In order to run an emulator on your computer, you have to create a configuration that describes the virtual device.

  1. In Android Studio, select Tools > Android > AVD Manager, or click the AVD Manager icon in the toolbar. The Your Virtual Devices screen appears. If you've already created virtual devices, the screen shows them (as shown in the figure below); otherwise you see a blank list.

  1. Click the +Create Virtual Device. The Select Hardware window appears showing a list of pre configured hardware devices. For each device, the table provides a column for its diagonal display size (Size), screen resolution in pixels (Resolution), and pixel density (Density).

  1. Choose a device such as Nexus 5x or Pixel XL, and click Next. The System Image screen appears.
  2. Click the Recommended tab if it is not already selected, and choose which version of the Android system to run on the virtual device (such as Oreo).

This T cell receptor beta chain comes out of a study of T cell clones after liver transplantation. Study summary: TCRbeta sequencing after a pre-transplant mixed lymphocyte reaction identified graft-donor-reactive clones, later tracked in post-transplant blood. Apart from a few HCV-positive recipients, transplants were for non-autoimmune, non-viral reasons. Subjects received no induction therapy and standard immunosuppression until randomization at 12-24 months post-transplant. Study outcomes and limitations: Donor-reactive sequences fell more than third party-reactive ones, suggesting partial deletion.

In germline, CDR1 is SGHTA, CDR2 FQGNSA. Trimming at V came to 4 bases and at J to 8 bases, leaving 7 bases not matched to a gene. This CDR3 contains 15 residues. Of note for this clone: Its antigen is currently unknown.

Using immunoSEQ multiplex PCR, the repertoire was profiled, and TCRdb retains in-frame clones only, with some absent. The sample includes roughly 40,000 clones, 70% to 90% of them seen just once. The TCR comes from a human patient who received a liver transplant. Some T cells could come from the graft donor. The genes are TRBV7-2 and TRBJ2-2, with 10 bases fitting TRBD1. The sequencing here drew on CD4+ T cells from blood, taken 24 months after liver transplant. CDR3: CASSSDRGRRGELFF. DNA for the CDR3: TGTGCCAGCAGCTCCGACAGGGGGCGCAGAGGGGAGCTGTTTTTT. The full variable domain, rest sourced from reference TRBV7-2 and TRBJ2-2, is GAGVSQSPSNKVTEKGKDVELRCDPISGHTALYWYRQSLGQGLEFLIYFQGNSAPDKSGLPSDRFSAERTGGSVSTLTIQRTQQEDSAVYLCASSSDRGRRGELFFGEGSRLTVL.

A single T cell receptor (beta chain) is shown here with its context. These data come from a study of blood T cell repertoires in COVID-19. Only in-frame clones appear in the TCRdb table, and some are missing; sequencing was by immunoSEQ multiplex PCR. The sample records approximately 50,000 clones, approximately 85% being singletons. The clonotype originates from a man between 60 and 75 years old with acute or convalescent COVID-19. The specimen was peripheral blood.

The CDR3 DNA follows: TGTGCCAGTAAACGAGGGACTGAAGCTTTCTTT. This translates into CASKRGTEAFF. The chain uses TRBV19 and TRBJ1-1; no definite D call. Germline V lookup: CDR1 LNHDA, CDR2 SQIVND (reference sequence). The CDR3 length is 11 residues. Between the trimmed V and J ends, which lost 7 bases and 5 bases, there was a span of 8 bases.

There are many more versions available than shown in the Recommended tab. Look at the x86 Images and Other Images tabs to see them.

If a Download link is visible next to a system image you want to use, it is not installed yet. Click the link to start the download, and click Finish when it's done.

  1. After choosing a system image, click Next. The Android Virtual Device (AVD) window appears. You can also change the name of the AVD. Check your configuration and click Finish.

3.2 Run the app on the virtual device

In this task, you will finally run your Hello World app.

  1. In Android Studio, choose Run > Run app or click the Run icon in the toolbar.
  2. The Select Deployment Target window, under Available Virtual Devices, select the virtual device, which you just created, and click OK.